Send Off

A hospital is an exciting place:  some people are there to sprout new people;  some people are there to die.  The post office is clearly a less dramatic location.  Still, as I stood in line, I was cradling my stack of papers like I held a state secret.

There were three people ahead of me.  All of them looked like they might be college kids studying abroad, maybe from India.  They were all sending small packages to the same place.

I imagined one of those boxes appearing on an Indian stoop.  A woman in a pink sari would lift it up, smile at the American stamps and the smeared, beloved name of her child in the return address, and yell,  “Hey, it’s finally here!”

I was sending off 30,000 words.  I wouldn’t say I had sweated over every single one of those 30,000.  I would say I had scowled or pondered or stretched or rebuilt most of them.  Thirty thousand words of fiction costs me about four years, an hour a day, plus all the reading and looking and moving and thinking of my thirty-two years.

When I was eighteen, I left home for college.  We drove the white minivan full of my important junk.  All the way across Missouri, Illinois, Ohio, Pennsylvania.  I was terrified, and relieved, to be on my own.

I was the first kid in the family to leave.  So I think that plenty of the time, I was not missed.  There were other kids demanding their attention, and I had been pretty checked out of the family before I left.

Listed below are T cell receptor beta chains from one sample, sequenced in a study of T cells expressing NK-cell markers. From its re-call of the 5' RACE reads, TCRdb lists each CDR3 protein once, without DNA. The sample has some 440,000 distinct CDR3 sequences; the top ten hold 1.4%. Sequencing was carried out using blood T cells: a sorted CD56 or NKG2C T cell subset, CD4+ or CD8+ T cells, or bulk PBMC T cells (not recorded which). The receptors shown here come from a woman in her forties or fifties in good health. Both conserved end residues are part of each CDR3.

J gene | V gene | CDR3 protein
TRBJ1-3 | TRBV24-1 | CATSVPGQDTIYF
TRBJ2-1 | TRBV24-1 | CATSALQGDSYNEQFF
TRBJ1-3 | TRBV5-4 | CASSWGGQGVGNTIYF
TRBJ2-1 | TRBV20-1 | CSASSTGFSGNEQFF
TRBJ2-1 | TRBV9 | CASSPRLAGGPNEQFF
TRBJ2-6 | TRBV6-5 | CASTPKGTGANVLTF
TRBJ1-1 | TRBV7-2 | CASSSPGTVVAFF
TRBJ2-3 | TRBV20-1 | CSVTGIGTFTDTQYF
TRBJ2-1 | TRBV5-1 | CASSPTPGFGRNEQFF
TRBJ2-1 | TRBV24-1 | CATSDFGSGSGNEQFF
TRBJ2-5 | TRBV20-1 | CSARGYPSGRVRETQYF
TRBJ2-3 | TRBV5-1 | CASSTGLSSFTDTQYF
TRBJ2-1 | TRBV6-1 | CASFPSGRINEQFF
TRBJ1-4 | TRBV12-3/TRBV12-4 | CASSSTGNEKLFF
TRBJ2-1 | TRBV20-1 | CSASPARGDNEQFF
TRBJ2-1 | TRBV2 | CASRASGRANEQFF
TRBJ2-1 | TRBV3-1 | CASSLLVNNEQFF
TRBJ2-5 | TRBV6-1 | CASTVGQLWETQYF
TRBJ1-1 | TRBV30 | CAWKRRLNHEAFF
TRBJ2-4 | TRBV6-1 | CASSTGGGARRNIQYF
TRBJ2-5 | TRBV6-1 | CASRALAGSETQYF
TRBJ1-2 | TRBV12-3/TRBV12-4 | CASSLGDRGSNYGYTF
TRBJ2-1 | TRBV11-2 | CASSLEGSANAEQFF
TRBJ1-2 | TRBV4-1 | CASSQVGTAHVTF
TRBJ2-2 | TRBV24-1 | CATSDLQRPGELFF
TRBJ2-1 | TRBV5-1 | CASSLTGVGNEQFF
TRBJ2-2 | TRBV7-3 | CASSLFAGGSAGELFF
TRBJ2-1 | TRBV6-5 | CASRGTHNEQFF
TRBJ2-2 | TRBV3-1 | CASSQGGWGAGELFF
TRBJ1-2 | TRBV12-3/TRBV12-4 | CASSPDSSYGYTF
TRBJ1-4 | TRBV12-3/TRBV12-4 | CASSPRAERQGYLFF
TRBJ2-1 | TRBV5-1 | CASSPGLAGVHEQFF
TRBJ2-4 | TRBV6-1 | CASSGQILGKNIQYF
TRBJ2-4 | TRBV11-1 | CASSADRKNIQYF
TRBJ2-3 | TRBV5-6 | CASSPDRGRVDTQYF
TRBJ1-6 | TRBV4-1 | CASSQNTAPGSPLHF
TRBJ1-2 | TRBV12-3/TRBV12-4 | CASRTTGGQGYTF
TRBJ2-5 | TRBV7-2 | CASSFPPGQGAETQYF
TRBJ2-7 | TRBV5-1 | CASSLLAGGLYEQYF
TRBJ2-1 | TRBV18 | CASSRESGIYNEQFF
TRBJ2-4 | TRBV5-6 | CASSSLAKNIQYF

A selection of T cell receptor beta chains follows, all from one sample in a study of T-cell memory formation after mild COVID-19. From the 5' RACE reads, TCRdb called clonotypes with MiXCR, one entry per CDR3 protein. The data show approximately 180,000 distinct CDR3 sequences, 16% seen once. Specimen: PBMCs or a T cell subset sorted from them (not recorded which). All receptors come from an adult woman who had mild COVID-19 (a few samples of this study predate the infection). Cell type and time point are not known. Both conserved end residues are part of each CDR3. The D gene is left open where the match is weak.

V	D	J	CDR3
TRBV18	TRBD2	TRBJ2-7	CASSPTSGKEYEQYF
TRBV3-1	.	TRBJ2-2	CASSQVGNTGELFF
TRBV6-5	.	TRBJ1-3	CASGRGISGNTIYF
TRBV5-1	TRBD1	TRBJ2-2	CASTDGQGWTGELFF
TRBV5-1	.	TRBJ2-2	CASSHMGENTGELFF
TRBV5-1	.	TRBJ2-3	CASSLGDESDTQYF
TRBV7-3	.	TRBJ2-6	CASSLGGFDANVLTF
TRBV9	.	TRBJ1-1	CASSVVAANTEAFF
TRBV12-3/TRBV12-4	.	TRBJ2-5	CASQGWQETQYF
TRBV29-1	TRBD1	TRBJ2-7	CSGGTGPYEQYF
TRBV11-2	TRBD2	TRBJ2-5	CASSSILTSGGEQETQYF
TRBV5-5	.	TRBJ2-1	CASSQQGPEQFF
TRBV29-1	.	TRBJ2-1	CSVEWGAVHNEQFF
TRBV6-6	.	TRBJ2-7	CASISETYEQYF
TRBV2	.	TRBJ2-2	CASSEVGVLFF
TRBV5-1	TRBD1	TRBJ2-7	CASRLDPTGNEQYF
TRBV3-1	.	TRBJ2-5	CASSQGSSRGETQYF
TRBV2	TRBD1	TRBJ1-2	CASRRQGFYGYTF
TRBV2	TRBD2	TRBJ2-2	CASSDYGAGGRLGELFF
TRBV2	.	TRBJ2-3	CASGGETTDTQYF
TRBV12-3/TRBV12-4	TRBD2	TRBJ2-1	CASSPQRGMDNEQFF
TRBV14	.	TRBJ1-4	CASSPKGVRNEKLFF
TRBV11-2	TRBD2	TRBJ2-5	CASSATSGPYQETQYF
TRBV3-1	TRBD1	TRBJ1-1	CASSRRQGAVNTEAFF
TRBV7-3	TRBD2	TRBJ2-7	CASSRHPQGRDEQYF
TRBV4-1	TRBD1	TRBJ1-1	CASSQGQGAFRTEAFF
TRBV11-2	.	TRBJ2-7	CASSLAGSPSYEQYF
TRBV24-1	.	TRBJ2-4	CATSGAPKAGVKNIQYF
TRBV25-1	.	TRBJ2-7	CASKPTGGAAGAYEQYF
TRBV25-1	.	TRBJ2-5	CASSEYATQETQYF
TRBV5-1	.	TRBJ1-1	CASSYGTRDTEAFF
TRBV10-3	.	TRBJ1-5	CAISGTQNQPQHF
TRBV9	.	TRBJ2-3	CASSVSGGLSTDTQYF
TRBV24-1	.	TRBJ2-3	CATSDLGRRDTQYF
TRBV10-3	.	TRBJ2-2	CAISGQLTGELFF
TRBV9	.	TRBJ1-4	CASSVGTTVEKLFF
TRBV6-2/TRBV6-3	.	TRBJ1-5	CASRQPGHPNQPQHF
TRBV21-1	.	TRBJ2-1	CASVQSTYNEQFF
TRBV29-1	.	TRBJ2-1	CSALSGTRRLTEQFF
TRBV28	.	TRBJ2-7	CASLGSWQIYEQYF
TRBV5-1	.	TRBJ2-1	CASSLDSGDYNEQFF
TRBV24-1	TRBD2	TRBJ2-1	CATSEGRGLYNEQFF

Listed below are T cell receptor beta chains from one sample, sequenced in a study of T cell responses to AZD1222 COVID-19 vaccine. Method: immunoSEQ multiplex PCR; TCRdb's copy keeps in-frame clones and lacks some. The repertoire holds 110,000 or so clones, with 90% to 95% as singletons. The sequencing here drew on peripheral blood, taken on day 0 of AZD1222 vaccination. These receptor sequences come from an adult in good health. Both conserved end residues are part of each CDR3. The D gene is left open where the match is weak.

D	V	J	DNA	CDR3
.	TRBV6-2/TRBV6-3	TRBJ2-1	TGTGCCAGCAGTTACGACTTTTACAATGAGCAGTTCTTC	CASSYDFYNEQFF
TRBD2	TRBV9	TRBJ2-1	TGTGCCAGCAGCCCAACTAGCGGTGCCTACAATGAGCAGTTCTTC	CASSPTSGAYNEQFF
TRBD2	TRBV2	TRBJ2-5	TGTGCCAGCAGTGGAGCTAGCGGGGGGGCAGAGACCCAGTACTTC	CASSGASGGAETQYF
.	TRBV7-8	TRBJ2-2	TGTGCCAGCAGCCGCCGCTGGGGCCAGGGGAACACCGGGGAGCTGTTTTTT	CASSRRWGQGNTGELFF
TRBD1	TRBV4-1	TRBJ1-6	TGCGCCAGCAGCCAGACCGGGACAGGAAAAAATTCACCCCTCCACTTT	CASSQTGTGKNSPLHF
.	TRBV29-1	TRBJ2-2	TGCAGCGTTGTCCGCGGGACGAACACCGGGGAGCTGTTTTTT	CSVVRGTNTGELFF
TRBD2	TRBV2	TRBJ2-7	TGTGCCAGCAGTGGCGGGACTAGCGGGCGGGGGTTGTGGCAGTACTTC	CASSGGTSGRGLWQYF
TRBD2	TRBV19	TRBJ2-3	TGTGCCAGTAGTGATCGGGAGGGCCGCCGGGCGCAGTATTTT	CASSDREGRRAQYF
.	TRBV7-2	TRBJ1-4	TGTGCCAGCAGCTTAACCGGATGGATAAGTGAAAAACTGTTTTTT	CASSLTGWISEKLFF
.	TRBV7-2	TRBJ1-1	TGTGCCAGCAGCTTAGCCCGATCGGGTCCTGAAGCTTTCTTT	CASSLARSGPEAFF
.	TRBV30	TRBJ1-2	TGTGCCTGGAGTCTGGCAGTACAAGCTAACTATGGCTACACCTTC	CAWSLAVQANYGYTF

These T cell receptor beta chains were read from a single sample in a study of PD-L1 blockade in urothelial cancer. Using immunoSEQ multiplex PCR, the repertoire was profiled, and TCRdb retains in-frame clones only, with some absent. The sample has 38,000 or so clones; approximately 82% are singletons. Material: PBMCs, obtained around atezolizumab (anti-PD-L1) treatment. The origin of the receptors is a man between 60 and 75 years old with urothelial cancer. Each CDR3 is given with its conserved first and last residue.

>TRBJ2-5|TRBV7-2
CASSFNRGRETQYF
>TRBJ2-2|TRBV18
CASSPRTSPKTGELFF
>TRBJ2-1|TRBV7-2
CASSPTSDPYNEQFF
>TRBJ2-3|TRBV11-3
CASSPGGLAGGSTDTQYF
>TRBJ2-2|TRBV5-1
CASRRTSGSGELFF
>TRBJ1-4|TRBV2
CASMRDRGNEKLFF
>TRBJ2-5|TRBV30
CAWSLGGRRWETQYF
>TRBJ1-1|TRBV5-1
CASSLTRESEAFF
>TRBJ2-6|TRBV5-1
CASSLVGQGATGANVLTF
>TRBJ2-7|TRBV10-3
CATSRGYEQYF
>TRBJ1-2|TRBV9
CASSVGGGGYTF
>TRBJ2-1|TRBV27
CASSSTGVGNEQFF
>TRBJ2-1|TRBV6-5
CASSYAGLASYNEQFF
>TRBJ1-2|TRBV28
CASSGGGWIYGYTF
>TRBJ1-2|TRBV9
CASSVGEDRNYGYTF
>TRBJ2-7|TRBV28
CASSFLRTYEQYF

On the other hand, I remember feeling that I was destroying the family.  My parents had divorced eight years before that.  The first destruction was their fault.  But the second destruction was mine.  I was breaking up the family.  I would be gone.  I was growing up.  It was a strange sort of revenge.

I think of things I write like children.  Things I made.  Things I worked with.  You have to send them off when they are grown up.  It won’t help anyone to keep them at home.  I don’t have my own children, but I am a teacher, and I have practice moving people along when they are ready.  God knows no one should stay in high school longer than necessary.  On to senior year.  On to college.

I hid the address on my package because it said, “Novella Contest,” and I knew it was extremely unlikely that anyone would say, “Hey, it’s finally here!” when they opened it.  I was trying to protect it, just for a few more minutes.

I finally got to the front of the line.  “You want insurance?  Confirmation of delivery?”  the clerk asked me.

“No, just regular mail,” I said.   “It’ll get there.”

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